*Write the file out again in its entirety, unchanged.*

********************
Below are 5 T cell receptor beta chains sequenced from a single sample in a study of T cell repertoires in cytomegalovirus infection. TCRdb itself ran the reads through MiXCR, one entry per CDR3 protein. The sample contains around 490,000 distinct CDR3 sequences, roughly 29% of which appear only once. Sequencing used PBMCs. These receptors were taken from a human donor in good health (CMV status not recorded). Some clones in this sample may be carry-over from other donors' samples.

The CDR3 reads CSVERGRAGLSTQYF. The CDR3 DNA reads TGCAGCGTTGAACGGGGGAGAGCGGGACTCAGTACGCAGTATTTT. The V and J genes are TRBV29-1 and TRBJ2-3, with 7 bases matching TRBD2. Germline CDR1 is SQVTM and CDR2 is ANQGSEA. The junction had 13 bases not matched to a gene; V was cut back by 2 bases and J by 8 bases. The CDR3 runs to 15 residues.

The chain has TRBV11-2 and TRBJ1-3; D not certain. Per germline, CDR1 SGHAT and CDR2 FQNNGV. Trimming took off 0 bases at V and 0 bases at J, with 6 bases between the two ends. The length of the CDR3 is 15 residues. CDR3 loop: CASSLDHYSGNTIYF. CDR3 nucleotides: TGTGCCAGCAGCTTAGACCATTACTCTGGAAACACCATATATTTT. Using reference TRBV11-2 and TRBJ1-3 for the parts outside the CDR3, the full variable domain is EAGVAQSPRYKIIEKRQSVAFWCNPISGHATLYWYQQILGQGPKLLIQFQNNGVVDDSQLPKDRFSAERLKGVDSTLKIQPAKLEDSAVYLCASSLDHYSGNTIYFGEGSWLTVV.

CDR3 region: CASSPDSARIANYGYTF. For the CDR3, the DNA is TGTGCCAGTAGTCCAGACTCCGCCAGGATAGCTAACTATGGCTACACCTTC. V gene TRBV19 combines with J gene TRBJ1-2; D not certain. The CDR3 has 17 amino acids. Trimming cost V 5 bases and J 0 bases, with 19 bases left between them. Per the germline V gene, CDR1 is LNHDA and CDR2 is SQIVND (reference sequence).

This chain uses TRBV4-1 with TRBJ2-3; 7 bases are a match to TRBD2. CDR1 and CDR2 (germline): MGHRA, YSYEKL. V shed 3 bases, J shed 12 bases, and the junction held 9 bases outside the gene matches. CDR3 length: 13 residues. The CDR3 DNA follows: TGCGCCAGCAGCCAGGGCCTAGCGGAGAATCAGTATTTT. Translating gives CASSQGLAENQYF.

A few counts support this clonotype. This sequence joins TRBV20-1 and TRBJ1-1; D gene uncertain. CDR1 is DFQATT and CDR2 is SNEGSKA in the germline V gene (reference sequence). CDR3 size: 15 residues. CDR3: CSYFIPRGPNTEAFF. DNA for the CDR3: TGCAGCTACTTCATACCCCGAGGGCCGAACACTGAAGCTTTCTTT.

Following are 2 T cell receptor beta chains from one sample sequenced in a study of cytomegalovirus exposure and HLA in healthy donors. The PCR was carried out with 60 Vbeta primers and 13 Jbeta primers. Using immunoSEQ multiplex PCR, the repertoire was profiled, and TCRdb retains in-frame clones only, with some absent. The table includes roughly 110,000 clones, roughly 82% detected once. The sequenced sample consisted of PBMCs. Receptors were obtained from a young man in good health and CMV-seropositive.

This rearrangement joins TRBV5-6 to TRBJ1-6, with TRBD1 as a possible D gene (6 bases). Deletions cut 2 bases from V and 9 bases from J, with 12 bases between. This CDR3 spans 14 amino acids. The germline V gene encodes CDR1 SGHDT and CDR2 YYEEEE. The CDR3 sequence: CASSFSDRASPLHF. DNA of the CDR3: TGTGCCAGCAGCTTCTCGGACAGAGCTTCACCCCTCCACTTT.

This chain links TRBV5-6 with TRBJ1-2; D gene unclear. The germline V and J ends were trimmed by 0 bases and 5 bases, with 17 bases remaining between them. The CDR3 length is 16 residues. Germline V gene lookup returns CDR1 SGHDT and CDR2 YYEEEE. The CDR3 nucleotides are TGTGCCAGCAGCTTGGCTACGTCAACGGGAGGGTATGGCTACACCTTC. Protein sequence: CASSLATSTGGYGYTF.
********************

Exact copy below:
Below are 5 T cell receptor beta chains sequenced from a single sample in a study of T cell repertoires in cytomegalovirus infection. TCRdb itself ran the reads through MiXCR, one entry per CDR3 protein. The sample contains around 490,000 distinct CDR3 sequences, roughly 29% of which appear only once. Sequencing used PBMCs. These receptors were taken from a human donor in good health (CMV status not recorded). Some clones in this sample may be carry-over from other donors' samples.

The CDR3 reads CSVERGRAGLSTQYF. The CDR3 DNA reads TGCAGCGTTGAACGGGGGAGAGCGGGACTCAGTACGCAGTATTTT. The V and J genes are TRBV29-1 and TRBJ2-3, with 7 bases matching TRBD2. Germline CDR1 is SQVTM and CDR2 is ANQGSEA. The junction had 13 bases not matched to a gene; V was cut back by 2 bases and J by 8 bases. The CDR3 runs to 15 residues.

The chain has TRBV11-2 and TRBJ1-3; D not certain. Per germline, CDR1 SGHAT and CDR2 FQNNGV. Trimming took off 0 bases at V and 0 bases at J, with 6 bases between the two ends. The length of the CDR3 is 15 residues. CDR3 loop: CASSLDHYSGNTIYF. CDR3 nucleotides: TGTGCCAGCAGCTTAGACCATTACTCTGGAAACACCATATATTTT. Using reference TRBV11-2 and TRBJ1-3 for the parts outside the CDR3, the full variable domain is EAGVAQSPRYKIIEKRQSVAFWCNPISGHATLYWYQQILGQGPKLLIQFQNNGVVDDSQLPKDRFSAERLKGVDSTLKIQPAKLEDSAVYLCASSLDHYSGNTIYFGEGSWLTVV.

CDR3 region: CASSPDSARIANYGYTF. For the CDR3, the DNA is TGTGCCAGTAGTCCAGACTCCGCCAGGATAGCTAACTATGGCTACACCTTC. V gene TRBV19 combines with J gene TRBJ1-2; D not certain. The CDR3 has 17 amino acids. Trimming cost V 5 bases and J 0 bases, with 19 bases left between them. Per the germline V gene, CDR1 is LNHDA and CDR2 is SQIVND (reference sequence).

This chain uses TRBV4-1 with TRBJ2-3; 7 bases are a match to TRBD2. CDR1 and CDR2 (germline): MGHRA, YSYEKL. V shed 3 bases, J shed 12 bases, and the junction held 9 bases outside the gene matches. CDR3 length: 13 residues. The CDR3 DNA follows: TGCGCCAGCAGCCAGGGCCTAGCGGAGAATCAGTATTTT. Translating gives CASSQGLAENQYF.

A few counts support this clonotype. This sequence joins TRBV20-1 and TRBJ1-1; D gene uncertain. CDR1 is DFQATT and CDR2 is SNEGSKA in the germline V gene (reference sequence). CDR3 size: 15 residues. CDR3: CSYFIPRGPNTEAFF. DNA for the CDR3: TGCAGCTACTTCATACCCCGAGGGCCGAACACTGAAGCTTTCTTT.

Following are 2 T cell receptor beta chains from one sample sequenced in a study of cytomegalovirus exposure and HLA in healthy donors. The PCR was carried out with 60 Vbeta primers and 13 Jbeta primers. Using immunoSEQ multiplex PCR, the repertoire was profiled, and TCRdb retains in-frame clones only, with some absent. The table includes roughly 110,000 clones, roughly 82% detected once. The sequenced sample consisted of PBMCs. Receptors were obtained from a young man in good health and CMV-seropositive.

This rearrangement joins TRBV5-6 to TRBJ1-6, with TRBD1 as a possible D gene (6 bases). Deletions cut 2 bases from V and 9 bases from J, with 12 bases between. This CDR3 spans 14 amino acids. The germline V gene encodes CDR1 SGHDT and CDR2 YYEEEE. The CDR3 sequence: CASSFSDRASPLHF. DNA of the CDR3: TGTGCCAGCAGCTTCTCGGACAGAGCTTCACCCCTCCACTTT.

This chain links TRBV5-6 with TRBJ1-2; D gene unclear. The germline V and J ends were trimmed by 0 bases and 5 bases, with 17 bases remaining between them. The CDR3 length is 16 residues. Germline V gene lookup returns CDR1 SGHDT and CDR2 YYEEEE. The CDR3 nucleotides are TGTGCCAGCAGCTTGGCTACGTCAACGGGAGGGTATGGCTACACCTTC. Protein sequence: CASSLATSTGGYGYTF.